The Texas Capitol is more than an historic landmark; it serves as the seat of government for the state. Due to the status, size and age of the building, the Capitol and Capitol Extension require constant attention. The dedicated and skilled staff of the State Preservation Board preserves and maintains the Capitol and Extension both for its current occupants and visitors as well as for future generations.

Review current Bid Opportunities on the SPB Procurement Page.

South Grounds Wall Restoration

Status: Complete 2021

The granite wall and south gate of the Great Walk, located at 11th Street and Congress Avenue, was unintentionally damaged in a vehicle collision in late November, 2020. This feature was originally installed ca. 1889 as part of the development of the Grounds shortly after completion of the Capitol, and renovated in 1997. Despite the extent of the damage, the individual units of Sunset Red granite remained largely intact as they tumbled down. Still, reassembly was not a simple feat.

The site was thoroughly photo documented, and the stones were cleaned of motor oil and inventoried by their location in the debris. Stones small enough to be moved, including all small pieces of rubble and original mortar, were carefully relocated to offsite storage. Larger units were safely stored on site. Each piece was located to its original placement and orientation in the wall based on previous photographs. Pieces ranged from 170 to 2800 pounds, requiring heavy equipment for any movement. Loose samples of original mortar embedded deep within the wall for 130 years were gathered for analysis--a rare opportunity to access material not easily exposed without unnecessarily damaging intact historic construction.

Reconstruction utilized lime-based mortars appropriate to the stone and similar to the original construction materials. The mortar color was matched to existing so the repair would blend seamlessly. A custom tool was used to apply the decorative raised "bead" found in the original 19th century construction. The one broken piece was epoxied back in place, and cracks filled with the color-matched lime mortar. One limestone curb unit was damaged beyond repair and replaced. Luckily it was a replacement unit from the 1997 Grounds Restoration, not original to the Great Walk. Limestone curbs with less damage were textured to hide the scrape marks, and left in place to age naturally. The gate, also a replica from the 1997 Grounds Restoration, was able to be largely repaired, with only minor replacement elements required to hang it back in place.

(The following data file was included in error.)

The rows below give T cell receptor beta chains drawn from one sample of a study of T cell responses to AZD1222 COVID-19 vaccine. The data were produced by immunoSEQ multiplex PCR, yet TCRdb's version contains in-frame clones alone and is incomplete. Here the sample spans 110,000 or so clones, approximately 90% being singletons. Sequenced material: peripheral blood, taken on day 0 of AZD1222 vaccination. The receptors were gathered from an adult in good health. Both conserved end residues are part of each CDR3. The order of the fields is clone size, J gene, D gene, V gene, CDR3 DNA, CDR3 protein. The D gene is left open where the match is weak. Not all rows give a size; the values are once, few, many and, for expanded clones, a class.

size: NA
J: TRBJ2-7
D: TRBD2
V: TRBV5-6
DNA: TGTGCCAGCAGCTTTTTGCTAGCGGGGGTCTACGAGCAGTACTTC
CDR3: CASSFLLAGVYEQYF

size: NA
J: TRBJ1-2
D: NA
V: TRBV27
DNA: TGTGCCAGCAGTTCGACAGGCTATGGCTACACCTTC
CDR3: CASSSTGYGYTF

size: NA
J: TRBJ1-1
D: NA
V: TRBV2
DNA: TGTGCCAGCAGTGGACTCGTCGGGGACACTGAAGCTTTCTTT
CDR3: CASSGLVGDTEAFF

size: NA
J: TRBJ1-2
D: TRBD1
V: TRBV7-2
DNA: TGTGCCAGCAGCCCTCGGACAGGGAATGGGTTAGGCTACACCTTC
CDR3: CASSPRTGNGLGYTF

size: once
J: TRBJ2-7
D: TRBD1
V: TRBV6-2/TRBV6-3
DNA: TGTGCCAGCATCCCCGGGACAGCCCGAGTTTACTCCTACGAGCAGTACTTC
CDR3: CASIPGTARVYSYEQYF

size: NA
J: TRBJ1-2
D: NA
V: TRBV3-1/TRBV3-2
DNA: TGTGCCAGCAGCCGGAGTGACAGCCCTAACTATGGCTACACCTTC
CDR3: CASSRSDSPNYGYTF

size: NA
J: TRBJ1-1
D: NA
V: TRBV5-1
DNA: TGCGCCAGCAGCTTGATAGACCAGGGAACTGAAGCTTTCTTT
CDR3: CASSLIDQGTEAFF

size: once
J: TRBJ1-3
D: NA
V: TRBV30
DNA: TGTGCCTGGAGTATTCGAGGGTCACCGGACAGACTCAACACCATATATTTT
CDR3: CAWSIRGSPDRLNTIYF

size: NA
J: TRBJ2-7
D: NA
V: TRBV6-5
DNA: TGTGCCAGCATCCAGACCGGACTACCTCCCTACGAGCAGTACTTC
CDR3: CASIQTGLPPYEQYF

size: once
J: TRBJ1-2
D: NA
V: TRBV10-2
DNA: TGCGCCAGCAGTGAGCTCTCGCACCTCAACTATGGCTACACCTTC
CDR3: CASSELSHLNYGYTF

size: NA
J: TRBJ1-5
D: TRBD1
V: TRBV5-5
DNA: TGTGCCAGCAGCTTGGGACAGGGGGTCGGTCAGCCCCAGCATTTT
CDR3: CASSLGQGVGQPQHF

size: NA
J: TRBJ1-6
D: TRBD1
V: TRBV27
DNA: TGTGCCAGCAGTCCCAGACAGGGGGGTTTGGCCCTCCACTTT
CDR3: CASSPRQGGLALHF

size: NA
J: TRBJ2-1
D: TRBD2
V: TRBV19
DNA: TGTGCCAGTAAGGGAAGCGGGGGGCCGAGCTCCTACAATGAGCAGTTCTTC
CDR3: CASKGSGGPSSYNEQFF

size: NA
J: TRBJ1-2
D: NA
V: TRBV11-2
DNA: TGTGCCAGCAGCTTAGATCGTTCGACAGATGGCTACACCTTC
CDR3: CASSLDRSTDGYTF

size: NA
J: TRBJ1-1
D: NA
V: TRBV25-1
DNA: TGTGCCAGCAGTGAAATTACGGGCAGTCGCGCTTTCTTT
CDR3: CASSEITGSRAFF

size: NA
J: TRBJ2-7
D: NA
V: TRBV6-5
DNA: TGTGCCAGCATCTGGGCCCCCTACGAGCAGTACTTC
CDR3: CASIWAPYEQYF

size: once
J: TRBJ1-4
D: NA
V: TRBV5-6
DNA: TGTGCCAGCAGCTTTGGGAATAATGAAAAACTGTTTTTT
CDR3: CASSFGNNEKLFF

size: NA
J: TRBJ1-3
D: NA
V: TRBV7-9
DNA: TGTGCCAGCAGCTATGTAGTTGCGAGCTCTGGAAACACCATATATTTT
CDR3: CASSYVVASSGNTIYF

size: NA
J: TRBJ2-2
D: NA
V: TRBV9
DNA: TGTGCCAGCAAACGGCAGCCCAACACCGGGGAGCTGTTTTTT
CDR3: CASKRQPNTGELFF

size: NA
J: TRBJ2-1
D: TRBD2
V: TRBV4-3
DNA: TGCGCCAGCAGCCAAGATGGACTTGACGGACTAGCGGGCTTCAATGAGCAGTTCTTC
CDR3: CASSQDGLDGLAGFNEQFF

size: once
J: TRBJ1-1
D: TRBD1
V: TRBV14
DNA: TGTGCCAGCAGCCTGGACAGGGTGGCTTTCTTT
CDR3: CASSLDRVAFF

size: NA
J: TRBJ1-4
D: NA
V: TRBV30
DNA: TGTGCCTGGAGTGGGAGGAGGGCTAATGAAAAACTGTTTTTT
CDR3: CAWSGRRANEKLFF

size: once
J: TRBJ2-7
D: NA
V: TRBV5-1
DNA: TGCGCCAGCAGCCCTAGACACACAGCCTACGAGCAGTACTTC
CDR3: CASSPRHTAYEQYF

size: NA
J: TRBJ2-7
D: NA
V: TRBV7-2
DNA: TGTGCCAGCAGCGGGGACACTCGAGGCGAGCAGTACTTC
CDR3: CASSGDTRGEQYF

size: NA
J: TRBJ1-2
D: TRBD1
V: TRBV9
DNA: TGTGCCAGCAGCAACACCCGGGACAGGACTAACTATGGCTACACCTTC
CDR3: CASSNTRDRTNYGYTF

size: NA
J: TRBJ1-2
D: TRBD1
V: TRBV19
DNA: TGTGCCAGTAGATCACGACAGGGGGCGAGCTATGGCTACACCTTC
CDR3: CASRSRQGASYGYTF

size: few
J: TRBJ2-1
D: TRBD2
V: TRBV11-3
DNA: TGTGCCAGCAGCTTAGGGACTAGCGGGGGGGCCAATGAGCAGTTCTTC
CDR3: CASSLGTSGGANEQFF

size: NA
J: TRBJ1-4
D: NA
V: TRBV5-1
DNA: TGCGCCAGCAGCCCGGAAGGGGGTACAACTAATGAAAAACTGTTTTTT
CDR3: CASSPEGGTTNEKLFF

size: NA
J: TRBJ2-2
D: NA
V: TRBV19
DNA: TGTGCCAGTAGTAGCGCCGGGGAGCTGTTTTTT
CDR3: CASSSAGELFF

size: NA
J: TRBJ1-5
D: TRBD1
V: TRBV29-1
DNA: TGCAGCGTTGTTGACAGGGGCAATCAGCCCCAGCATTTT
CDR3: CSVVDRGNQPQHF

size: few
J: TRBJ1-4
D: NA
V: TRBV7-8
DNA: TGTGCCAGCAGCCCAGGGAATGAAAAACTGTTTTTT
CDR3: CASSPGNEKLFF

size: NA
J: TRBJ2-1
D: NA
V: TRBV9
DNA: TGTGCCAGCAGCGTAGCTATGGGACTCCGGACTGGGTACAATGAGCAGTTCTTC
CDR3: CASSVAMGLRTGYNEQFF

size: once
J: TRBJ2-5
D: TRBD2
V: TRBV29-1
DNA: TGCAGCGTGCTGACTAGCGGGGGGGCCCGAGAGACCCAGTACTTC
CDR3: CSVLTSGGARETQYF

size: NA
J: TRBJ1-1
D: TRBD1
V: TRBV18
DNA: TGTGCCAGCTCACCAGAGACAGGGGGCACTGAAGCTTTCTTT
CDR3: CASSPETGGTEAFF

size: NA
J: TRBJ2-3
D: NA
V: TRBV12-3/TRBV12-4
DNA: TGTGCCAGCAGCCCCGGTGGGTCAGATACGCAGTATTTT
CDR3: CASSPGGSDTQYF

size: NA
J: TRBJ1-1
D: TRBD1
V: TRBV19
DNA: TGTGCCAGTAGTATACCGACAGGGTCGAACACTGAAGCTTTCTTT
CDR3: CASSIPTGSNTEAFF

Elevator Modernization

Status: Complete 2021

Modern systems in the historic Capitol require maintenance as well as the historic material. Elevators in the 1888 Capitol and 1993 Capitol Extension were recently modernized to current code.

While much of the work remains largely hidden from the public in machine rooms, visitors will now enjoy updated controls and modern features such as audible floor announcements for people with visual impairments, as well as improved wayfinding elements. Modern motors will be more durable, energy efficient and easier to maintain.

Along with the equipment, the cab interiors were replaced after 25 years of use. The opportunity was taken to add a new decorative and interpretive feature in the elevators off the Capitol Rotunda: an actual-size replica of the glass seal in the oculus of the Capitol North Façade pediment. While still in place, the original glass seal is very far from viewing locations at ground level, and has been protected with a backing that renders it no longer transparent, making it even less visible. At its construction, both the north and south Capitol facades featured decorative glass in their oculi, which were piped for gas fixtures to backlight them at night.

Exterior Door Preservation Project

Status: Complete 2018

The exterior doors that greet visitors to the Capitol are original 1888 construction. In addition to facing sun, rain, and wind for the past 130 years, they are currently used by more than 1 million visitors per year. Built of a thick layer of oak laminated over a core of white pine, the doors are hung on the largest of the massive "Texas Capitol" hinges found throughout the building.

This year, the SPB conducted a preservation effort on these important historic elements. The sensitive treatment included stripping loose paint, patching cracks and nicks, replacing perimeter sealants, and applying a fresh coat of protective paint to the exterior. Sweeps were replaced at the bottoms of the doors to keep out air and insects. New closers were installed to make these massive doors as easy as possible to open, while keeping them securely shut to keep out the elements. All historic hardware was restored to smooth function. Attachment points of hardware were reinforced to protect adjacent historic wood, and catches were adjusted to accommodate each door's unique shape without placing them under stress.